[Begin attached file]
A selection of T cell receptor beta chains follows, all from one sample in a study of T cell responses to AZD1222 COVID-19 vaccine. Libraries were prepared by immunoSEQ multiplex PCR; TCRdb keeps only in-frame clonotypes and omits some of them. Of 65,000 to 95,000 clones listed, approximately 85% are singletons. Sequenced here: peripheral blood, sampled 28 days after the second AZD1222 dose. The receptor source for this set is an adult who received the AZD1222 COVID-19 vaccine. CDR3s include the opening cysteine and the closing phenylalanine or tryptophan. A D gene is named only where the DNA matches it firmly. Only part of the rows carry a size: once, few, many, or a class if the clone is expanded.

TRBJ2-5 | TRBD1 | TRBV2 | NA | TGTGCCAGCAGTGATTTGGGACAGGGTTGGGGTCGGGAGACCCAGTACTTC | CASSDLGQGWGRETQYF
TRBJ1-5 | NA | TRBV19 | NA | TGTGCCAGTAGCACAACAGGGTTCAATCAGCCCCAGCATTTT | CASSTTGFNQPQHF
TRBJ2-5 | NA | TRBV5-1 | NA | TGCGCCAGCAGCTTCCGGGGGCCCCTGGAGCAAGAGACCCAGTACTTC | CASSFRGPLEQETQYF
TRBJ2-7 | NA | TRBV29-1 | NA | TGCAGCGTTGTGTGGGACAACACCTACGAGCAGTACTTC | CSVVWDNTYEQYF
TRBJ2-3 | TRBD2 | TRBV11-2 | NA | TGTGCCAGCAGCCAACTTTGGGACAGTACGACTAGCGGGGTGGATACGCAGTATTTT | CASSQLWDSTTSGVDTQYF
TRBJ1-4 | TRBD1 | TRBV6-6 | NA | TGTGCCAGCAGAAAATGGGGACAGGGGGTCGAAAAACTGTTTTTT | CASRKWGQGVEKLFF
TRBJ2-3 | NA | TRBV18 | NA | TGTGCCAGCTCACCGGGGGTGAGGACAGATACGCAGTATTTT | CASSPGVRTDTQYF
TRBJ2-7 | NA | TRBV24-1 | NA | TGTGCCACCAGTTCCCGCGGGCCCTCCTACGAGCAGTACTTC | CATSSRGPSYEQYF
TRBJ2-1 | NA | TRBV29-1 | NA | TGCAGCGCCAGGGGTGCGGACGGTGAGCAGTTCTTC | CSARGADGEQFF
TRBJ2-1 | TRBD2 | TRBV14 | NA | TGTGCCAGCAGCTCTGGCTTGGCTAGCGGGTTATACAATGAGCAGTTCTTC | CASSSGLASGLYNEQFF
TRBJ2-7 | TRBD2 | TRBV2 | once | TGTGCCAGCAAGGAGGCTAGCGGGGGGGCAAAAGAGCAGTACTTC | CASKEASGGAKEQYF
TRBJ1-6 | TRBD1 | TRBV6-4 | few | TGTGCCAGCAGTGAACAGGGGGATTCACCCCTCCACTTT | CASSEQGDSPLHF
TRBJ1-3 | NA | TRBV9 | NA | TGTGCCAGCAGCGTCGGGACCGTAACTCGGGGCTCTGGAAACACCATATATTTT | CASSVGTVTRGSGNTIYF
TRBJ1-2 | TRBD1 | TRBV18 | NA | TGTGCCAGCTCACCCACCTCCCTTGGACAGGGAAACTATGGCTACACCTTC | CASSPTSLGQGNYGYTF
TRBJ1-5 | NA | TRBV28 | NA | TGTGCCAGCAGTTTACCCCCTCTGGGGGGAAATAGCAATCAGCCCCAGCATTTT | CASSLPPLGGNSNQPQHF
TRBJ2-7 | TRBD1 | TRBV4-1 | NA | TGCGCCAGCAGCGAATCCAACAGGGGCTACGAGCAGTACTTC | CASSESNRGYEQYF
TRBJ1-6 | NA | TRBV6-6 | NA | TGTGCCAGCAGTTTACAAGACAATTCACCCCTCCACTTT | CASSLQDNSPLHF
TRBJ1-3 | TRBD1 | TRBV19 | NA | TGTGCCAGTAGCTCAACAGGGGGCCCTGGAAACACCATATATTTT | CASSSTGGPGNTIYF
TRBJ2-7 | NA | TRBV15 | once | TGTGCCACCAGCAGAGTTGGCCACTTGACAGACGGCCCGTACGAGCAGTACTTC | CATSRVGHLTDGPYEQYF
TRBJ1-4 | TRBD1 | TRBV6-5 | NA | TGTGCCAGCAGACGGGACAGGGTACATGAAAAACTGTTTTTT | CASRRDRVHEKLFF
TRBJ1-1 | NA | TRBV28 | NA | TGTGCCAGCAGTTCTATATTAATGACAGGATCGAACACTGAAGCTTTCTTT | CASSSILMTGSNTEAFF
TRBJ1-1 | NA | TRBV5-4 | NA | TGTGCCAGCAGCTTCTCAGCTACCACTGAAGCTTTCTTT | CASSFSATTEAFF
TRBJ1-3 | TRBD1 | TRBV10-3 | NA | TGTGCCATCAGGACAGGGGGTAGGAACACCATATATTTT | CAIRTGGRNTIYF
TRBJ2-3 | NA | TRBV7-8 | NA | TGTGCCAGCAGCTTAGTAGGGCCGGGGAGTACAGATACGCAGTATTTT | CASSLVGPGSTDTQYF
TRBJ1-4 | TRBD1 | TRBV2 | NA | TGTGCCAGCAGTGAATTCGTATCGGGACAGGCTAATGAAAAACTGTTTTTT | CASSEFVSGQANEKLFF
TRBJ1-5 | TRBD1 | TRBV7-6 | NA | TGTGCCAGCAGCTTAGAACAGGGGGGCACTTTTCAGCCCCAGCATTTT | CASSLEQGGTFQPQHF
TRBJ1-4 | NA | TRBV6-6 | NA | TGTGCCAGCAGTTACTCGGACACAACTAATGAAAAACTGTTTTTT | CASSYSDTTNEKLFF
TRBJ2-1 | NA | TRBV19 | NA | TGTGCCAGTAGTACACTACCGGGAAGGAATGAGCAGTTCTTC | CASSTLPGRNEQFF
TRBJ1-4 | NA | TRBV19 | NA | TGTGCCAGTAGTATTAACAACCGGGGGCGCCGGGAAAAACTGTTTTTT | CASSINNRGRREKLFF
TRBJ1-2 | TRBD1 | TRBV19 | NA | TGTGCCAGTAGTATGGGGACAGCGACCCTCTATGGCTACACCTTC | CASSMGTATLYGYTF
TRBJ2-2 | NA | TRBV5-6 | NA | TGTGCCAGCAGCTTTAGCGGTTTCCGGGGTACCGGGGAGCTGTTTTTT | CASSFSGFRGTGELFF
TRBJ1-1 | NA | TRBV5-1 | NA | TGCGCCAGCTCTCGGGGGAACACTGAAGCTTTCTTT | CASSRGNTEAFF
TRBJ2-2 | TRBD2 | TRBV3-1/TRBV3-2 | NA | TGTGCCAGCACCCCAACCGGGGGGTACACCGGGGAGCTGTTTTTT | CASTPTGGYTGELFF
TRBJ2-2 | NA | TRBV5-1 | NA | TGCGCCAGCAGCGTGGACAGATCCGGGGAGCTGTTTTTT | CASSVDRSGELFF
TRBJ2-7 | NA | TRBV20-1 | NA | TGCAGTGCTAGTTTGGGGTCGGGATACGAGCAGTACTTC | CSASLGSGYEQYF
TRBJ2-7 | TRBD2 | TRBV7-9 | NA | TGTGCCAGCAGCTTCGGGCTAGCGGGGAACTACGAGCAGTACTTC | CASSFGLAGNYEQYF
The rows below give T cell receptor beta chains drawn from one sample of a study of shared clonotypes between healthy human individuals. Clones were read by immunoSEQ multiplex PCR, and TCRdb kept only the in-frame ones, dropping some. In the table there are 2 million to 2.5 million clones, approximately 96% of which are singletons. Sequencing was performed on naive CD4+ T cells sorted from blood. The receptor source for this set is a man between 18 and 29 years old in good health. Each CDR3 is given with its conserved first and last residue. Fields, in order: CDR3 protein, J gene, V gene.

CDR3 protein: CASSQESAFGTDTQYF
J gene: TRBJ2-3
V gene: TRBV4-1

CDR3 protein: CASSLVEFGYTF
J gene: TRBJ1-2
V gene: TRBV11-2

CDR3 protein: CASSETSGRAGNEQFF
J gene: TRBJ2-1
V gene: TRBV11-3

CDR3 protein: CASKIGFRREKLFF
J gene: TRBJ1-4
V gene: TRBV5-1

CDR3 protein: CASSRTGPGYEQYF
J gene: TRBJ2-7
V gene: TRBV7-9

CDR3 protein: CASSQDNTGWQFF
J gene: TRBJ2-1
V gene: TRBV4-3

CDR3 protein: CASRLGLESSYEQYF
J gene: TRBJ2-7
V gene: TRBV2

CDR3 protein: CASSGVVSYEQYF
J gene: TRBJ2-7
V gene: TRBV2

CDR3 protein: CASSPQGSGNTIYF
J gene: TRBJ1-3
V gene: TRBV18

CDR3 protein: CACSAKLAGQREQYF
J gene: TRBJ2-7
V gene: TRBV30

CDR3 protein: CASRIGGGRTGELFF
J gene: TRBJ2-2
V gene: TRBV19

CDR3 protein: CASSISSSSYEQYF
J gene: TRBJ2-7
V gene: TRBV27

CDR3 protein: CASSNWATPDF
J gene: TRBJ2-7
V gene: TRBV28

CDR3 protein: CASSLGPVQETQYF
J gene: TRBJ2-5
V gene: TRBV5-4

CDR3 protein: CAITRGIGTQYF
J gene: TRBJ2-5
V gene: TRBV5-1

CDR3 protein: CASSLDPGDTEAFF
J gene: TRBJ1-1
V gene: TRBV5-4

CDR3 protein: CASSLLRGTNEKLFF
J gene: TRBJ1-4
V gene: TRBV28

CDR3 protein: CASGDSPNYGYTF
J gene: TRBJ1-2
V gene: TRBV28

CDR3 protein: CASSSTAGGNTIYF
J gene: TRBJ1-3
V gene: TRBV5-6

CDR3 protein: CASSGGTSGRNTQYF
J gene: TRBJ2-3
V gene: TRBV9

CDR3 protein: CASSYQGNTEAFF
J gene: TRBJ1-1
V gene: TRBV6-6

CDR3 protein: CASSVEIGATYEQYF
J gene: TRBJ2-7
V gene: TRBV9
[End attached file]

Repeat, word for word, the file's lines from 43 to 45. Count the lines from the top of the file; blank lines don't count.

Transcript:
J gene: TRBJ1-2
V gene: TRBV11-2

CDR3 protein: CASSETSGRAGNEQFF